1. Ask your staff what they need.

The easiest way to determine if your staff is receiving the training they need is to simply ask. Consider using online survey tools or incorporating such a discussion into the annual evaluation process to ensure you have input from team members at every level.

“Where I think firms don’t always make the connection is what courses have been taken or what courses should be taken compared with the competencies needed for each level within a firm,” O’Brien says. “As an example, I’ve seen firms that may send a number of people to the same conference. Conferences are good; they are great for networking, but did the firm need to put all their eggs in one basket? Or could they have sent them to five different [conferences] for the same spend and part of what the attendees bring back is knowledge sharing across the firm?”

  1. Develop a learning plan.

The ultimate goal, of course, is to develop a personalized, multi-year growth plan for your staff. If you do not have a learning and development director, it might be good to consider adding that role. You may also want to consider turning to an outside training and consulting team to assist in the process.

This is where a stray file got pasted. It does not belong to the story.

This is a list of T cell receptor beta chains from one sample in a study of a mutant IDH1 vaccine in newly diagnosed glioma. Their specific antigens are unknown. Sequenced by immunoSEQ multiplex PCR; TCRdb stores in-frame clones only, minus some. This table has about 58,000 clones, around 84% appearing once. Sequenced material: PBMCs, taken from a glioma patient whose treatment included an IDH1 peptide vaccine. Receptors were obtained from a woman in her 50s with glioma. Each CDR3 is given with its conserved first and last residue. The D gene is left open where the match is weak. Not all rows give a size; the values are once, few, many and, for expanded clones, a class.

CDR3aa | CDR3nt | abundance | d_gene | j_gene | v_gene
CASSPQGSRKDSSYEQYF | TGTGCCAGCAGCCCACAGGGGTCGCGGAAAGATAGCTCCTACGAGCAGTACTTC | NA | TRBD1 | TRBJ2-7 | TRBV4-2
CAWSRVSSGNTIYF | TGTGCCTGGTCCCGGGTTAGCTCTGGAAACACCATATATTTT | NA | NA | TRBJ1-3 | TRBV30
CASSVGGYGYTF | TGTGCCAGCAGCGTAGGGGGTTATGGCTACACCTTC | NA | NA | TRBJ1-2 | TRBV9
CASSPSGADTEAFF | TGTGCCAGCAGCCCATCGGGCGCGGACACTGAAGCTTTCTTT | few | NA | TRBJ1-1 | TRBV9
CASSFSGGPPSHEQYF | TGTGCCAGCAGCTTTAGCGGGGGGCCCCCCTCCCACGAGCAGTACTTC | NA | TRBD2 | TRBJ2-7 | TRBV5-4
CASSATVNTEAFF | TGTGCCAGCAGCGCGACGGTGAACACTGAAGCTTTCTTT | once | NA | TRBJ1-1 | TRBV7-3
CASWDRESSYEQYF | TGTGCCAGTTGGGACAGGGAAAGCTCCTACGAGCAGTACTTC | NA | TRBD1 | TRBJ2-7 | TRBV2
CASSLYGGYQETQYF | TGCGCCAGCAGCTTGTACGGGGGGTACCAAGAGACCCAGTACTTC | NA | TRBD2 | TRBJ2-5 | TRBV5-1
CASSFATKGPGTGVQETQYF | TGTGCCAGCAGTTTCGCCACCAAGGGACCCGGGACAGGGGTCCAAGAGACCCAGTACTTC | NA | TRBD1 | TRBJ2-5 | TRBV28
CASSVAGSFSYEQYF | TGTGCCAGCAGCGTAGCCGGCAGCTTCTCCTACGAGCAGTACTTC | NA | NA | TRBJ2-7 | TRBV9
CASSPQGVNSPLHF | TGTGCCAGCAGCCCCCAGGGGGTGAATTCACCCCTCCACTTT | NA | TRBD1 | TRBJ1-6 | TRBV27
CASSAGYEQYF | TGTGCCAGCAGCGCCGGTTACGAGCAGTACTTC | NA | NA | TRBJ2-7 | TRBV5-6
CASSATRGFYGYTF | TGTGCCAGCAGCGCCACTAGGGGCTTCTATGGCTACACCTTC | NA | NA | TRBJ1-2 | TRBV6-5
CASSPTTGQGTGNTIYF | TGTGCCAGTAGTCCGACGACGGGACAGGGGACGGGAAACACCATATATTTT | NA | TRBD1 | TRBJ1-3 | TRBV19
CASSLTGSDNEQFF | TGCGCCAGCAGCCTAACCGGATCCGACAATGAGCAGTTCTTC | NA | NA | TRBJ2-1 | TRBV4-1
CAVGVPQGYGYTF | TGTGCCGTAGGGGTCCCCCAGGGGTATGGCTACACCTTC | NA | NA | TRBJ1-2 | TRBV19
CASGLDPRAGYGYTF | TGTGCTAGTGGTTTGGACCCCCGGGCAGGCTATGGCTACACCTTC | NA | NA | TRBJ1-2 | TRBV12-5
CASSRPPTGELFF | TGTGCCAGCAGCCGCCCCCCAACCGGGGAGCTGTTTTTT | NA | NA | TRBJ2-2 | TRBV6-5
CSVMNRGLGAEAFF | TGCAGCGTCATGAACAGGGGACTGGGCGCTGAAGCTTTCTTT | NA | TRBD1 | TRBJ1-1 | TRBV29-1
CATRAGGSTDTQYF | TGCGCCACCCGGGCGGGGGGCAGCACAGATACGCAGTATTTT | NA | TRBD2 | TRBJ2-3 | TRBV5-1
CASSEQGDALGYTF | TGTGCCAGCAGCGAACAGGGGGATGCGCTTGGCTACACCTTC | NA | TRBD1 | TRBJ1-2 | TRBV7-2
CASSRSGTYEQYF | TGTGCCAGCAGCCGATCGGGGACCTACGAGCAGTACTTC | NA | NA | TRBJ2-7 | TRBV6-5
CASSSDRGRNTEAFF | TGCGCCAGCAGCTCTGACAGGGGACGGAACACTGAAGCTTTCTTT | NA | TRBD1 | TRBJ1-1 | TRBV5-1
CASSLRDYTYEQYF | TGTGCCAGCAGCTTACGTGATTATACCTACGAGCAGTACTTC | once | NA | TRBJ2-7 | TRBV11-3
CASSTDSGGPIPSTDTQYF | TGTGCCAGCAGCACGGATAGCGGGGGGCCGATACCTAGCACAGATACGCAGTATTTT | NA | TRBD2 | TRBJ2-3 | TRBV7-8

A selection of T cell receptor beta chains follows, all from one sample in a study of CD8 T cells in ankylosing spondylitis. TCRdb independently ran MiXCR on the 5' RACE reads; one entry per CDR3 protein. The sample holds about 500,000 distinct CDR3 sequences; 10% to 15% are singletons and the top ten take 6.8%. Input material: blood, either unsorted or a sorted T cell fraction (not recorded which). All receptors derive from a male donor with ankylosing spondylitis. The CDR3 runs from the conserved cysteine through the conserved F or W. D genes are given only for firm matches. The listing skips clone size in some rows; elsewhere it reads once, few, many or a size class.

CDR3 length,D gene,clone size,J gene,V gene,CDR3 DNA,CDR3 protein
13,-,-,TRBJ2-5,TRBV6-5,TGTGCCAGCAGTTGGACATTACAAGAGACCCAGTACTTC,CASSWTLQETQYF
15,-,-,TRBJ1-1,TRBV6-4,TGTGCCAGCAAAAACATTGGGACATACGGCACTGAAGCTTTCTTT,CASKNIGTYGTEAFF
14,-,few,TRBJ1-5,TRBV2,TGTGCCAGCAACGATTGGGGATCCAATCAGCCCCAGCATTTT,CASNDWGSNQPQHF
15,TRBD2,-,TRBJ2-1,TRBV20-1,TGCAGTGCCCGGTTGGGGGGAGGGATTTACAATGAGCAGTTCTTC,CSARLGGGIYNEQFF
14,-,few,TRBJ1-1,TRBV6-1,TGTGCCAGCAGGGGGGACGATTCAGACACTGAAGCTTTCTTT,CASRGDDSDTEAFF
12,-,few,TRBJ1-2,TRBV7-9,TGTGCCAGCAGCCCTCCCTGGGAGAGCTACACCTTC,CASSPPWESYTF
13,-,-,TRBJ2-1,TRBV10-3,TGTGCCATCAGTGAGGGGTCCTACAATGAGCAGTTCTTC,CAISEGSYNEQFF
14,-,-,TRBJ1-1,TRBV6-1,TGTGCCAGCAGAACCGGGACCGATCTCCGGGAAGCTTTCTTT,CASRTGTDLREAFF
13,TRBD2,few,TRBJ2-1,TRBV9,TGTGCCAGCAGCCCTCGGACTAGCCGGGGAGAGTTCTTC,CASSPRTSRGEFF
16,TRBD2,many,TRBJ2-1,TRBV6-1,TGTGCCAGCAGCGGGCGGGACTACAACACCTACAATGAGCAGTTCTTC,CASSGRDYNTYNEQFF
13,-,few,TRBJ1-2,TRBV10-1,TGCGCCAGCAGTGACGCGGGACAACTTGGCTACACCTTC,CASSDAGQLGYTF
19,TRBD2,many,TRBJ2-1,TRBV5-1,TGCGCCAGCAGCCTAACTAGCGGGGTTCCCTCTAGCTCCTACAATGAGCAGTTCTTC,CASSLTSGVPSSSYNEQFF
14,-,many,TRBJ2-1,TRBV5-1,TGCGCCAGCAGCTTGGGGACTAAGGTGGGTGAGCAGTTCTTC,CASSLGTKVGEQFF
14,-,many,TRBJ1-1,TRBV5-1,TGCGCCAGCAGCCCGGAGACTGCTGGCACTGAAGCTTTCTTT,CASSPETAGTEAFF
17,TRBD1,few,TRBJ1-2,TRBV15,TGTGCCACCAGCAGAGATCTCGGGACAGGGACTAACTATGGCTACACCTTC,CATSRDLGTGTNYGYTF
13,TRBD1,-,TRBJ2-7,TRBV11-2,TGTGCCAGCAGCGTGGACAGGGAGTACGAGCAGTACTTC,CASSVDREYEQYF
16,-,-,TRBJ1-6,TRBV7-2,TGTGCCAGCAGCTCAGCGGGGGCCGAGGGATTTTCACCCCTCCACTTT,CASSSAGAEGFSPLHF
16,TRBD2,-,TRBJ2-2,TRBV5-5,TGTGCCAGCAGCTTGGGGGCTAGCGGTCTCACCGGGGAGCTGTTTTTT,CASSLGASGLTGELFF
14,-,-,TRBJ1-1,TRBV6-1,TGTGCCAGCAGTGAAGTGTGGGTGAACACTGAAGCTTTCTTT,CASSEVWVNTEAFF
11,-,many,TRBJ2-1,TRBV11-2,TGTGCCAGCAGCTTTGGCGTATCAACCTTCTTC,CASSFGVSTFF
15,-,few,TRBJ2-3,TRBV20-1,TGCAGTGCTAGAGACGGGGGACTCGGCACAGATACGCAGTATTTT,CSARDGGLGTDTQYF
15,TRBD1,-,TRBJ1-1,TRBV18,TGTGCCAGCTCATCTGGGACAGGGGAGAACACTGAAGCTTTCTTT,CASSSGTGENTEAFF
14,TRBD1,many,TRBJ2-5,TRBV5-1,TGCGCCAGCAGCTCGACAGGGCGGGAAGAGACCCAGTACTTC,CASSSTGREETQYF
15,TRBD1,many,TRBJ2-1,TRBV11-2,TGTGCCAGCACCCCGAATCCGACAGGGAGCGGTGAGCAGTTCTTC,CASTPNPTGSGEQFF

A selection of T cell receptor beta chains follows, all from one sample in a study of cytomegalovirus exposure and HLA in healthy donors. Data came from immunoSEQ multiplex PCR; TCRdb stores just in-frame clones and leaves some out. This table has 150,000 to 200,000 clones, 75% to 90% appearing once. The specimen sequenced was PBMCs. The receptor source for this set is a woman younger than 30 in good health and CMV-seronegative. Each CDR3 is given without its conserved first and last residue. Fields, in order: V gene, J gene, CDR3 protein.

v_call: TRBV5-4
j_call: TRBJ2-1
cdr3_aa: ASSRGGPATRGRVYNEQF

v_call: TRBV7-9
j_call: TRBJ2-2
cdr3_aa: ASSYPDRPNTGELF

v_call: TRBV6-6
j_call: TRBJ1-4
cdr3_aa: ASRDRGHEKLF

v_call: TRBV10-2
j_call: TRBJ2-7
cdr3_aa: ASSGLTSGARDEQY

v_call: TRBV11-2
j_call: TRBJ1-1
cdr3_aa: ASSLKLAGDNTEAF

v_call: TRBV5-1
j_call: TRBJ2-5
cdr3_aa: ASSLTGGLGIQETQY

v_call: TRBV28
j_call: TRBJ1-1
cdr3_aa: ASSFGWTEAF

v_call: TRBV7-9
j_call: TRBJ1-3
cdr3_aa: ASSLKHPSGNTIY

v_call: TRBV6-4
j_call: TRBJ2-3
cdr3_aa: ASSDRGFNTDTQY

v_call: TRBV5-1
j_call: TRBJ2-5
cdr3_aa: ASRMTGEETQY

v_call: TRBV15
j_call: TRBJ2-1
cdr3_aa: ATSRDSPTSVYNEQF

“Start with the creation of a needs assessment and then figure out how to fill those gaps between the needs and the current training offered. To me, that’s the flow of how I create a curriculum plan,” said O’Brien. “After that, it just takes some proactive work — by a learning development director or somebody who is assigned to it as an audit person or a tax person — to work through their evaluation process, through mentoring. This is how we are going to lay out your next 12 months.”